A common topic in our industry centers around the benefits of differing reward types and their effectiveness to motivate when used in incentive and recognition programs. With much discussion and debate, many have offered theories and best practice formulas to substantiate their positions. Today we are fortunate to have more resources than ever which focus on this topic.
The Incentive Research Foundation (IRF) is a private not-for-profit foundation that funds research studies and develops education serving all segments of the global incentive and recognition industry. The research and studies published by the IRF focuses on incentive, recognition, and motivation in the workplace, specifically relating to engagement and the use of award types in the industry.
As part of the IRF education initiative, the Spring, 2019 issue of The IRF Quarterly Academic Review is now available. From Allan Schweyer, Editor:
“Interest in the use of rewards and incentives has expanded; academic study in our field has grown tremendously in recent years, which, in itself is an endorsement of the key role incentives and rewards continue to play in business – motivating employees and other stakeholders to greater engagement, higher productivity and better outcomes.”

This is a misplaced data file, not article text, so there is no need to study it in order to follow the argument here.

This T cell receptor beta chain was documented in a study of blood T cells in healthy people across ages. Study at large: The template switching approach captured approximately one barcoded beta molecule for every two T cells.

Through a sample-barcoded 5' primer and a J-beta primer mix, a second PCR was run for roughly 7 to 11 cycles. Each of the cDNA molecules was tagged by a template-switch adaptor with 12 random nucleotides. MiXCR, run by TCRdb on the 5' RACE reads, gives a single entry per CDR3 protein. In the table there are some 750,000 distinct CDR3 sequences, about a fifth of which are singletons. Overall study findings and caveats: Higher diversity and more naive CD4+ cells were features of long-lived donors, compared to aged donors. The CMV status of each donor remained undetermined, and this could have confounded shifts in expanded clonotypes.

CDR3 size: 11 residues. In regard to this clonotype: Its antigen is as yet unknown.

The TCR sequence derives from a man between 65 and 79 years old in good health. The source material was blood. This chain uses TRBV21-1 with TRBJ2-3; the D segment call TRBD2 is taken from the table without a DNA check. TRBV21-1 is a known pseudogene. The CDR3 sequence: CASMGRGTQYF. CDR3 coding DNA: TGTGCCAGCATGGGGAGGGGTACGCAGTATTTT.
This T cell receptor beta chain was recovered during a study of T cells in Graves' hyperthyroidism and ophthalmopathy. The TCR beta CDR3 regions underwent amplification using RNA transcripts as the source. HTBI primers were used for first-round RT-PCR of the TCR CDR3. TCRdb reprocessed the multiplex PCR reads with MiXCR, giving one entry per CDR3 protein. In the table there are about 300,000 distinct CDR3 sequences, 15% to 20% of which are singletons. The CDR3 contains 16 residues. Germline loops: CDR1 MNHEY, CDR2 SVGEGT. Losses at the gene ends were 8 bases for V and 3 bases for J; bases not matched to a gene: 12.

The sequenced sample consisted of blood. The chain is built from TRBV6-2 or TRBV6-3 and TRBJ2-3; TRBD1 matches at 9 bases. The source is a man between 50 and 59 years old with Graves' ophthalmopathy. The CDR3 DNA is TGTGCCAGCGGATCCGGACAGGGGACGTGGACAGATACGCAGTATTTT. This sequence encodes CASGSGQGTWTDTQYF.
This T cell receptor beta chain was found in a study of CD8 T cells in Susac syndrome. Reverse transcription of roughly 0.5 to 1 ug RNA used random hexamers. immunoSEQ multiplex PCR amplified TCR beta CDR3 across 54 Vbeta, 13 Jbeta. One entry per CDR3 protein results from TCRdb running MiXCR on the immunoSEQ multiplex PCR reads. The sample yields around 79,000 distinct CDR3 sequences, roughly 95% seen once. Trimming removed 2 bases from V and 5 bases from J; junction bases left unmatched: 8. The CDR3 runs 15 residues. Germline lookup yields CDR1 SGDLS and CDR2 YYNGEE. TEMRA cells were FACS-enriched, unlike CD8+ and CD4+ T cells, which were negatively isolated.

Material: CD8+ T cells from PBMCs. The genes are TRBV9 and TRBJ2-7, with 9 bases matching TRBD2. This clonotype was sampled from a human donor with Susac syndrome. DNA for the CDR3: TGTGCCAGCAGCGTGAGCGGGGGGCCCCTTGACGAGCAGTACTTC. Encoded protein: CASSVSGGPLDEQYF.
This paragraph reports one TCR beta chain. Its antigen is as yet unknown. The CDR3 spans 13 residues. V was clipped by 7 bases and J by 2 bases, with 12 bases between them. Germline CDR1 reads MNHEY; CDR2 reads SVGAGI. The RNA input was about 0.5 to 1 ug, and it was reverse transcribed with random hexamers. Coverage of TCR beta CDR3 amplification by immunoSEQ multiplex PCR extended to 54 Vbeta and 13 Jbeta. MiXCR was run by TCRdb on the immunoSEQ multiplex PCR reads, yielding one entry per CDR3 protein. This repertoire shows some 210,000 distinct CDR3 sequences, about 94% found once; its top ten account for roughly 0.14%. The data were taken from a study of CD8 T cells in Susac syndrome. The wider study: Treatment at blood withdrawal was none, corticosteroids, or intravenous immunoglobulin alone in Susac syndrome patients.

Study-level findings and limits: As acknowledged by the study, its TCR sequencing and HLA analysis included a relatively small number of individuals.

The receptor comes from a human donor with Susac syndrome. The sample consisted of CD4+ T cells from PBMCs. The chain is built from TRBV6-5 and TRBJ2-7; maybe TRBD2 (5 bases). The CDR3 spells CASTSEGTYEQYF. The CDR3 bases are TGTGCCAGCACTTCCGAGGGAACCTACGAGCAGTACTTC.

The current issue studies cash vs. non-cash incentives to measure the benefits of hedonic versus utilitarian rewards; reward framing; the role of extrinsic rewards in driving intrinsic motivation; the conditions in which incentives encourage creativity and the effect of goal/reward choice and achievability on sales performance.
The increase in academic research has brought an increase in studying the role and impact of incentives and rewards relating to the intangible characteristics of organizations. Schweyer lists some of these variables as the strength of internal and external relationships, inclusion, trust, development, autonomy, and meaning. He goes on to say research continues to show that incentives, rewards, and recognition plays a pivotal role in generating and sustaining these characteristics – those that create a “21st century talent culture,” and which generate sustainable competitive advantage.
Download the academic review here. I found this issue to be especially interesting!